“Medical breakthroughs is an area where this is particularly apt, because this decade is going to be the breakthrough decade in treatment for cancer. We could have all the other tools, but it needs an environment that will enable it to happen and not have scientists be pulled down and not be allowed to express themselves.”

What were the legend’s biggest failures?

Asked about business failures he had presided over, Mr Tata promptly rattled off several instances: “The Nano was a terrific high, and then for various reasons, one was the pulling out of the plant when it was almost completed and moving it to another part of the country. Then there was the complacency of having 300,000 cars booked with full payment, and feeling that a year later the same excitement would prevail. And personally not staying with the Nano and allowing it to be branded by the salespeople as the cheapest car, which became a negative.”

His learning from these experiences was that if a project has a champion, it was best to let him or her stay with it till it’s fulfilled. “Many organizations hand over a new product or development to the department that will take it forward, but continue to have the involvement of the creator is very important all the way to the end,” he cautioned.

How important is it for startups to live their values?

“It’s very important. It’s even more difficult in large companies to uphold values; in a small company, when you start is the time you insert the DNA; it’s easy. It’s very unfortunate if that company is built on lack of values/ethics,” he stated.

Asked about business practices that were non-negotiable, he reiterated that it was important to uphold these values. “What you honestly believe is what’s fair to the customer/community that you’re serving and the manner in which you go about your business (ethically).”

Answering a question about whether startups should give back to society while they were trying to grow, Mr Tata said he did not believe it was necessary. He pointed out that some companies give back to society in what they do – for instance, a company that makes a low-cost water purifier – but other than that, it wasn’t a mandate for startups to follow.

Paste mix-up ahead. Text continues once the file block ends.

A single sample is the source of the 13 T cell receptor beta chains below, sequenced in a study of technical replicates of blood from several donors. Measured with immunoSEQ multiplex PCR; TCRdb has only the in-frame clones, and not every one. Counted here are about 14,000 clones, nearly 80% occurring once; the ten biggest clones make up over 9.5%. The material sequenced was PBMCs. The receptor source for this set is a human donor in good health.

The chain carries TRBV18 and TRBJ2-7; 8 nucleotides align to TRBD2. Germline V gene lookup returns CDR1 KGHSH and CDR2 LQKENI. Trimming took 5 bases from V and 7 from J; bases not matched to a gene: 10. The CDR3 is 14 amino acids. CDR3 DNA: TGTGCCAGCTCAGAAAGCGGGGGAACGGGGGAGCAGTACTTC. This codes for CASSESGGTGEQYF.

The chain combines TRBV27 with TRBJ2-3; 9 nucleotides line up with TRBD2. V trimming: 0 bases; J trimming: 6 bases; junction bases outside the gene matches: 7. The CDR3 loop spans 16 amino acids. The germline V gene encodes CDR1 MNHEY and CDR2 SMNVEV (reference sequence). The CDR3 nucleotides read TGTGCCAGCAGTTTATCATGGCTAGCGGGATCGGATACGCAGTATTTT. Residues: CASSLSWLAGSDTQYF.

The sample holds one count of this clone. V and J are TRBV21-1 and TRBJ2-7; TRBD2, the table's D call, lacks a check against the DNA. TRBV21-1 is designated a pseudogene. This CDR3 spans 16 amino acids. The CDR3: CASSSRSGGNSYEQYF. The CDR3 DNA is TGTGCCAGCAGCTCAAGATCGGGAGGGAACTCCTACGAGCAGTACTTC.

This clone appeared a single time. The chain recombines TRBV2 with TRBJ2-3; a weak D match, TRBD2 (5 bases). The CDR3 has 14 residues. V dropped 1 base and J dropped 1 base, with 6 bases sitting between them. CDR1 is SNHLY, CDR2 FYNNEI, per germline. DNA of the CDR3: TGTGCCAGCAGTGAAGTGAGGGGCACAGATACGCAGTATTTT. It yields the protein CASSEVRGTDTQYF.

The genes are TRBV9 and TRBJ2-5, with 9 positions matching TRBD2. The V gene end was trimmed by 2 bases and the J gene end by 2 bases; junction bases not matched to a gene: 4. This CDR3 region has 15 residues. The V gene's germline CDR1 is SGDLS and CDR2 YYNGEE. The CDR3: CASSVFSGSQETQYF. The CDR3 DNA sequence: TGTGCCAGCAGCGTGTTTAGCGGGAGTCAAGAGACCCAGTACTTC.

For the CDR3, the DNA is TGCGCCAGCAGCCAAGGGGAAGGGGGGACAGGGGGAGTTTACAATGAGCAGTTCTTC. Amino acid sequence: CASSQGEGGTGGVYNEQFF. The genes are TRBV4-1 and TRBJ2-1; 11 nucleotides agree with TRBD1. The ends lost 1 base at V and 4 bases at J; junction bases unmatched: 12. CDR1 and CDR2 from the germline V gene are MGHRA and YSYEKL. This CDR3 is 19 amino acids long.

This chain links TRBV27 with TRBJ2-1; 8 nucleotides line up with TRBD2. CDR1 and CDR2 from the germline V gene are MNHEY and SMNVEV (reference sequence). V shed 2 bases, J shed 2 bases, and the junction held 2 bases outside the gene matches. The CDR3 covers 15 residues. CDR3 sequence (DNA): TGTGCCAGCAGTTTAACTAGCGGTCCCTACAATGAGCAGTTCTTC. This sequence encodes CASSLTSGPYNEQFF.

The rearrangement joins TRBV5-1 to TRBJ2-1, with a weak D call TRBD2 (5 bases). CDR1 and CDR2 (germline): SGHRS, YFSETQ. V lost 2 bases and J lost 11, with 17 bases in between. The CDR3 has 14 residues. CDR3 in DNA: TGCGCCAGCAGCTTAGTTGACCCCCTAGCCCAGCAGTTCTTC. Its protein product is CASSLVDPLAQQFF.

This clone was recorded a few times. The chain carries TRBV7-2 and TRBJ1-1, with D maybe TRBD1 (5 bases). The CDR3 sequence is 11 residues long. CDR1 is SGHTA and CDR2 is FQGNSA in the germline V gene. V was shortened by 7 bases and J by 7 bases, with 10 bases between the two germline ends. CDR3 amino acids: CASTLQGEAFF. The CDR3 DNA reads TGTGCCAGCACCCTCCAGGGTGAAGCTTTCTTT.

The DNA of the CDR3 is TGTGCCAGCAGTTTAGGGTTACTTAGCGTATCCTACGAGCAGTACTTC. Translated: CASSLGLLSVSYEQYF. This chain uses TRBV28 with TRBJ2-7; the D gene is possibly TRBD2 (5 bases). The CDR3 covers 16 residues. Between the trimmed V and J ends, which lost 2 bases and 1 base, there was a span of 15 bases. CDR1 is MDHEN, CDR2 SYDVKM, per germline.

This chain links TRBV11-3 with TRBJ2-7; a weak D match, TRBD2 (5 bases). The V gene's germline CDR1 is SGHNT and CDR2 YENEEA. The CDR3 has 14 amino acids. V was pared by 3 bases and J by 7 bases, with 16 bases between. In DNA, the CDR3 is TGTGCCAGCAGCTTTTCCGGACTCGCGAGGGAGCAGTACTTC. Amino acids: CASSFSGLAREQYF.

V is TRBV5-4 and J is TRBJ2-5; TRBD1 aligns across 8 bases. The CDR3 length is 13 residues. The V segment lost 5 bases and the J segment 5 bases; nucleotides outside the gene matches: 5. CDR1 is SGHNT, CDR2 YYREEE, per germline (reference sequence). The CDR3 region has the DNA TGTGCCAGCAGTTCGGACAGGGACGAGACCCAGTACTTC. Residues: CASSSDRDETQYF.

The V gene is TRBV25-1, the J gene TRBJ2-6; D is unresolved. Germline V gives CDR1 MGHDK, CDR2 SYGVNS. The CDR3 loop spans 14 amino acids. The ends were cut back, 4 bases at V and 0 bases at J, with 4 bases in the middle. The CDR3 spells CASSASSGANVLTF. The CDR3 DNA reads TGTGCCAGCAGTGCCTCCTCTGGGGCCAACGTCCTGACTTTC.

Asked about what one piece of advice he would give an early-stage entrepreneur, it would be to try and build an enterprise that makes a difference: “Not that you also ran, not that you mixed in the noise but that you made a difference.”

The remark elicited a follow-up question about why, when the country already had Fiat, Ambassador and Maruti, did Tata Motors launch the Indica. “Maruti was a game-changer,” he explained, “but it had had a capacity of 50,000 cars/year. Today, the country produces 4 million cars a year and it has every single manufacturer in the world. So the question is: Is there a demand?”

And of course, no entrepreneur ever lets Ratan Tata leave the room without asking what he looks for in a startup. He responded as he always does: he examines the area the startup works in, ensures it’s not a me-too company. But most importantly, it’s his discussion with the founders, their passion, sincerity and enthusiasm. “It’s difficult to put that into words, but I ask questions and I form an opinion,” he added.

As he graciously posed for pictures with his young admirers, Mr Tata said he was glad that his association with VC firms gave him the scale that he didn’t personally have to invest in new and exciting companies.

(Disclaimer: Kalaari Capital and Ratan Tata are investors in YourStory.)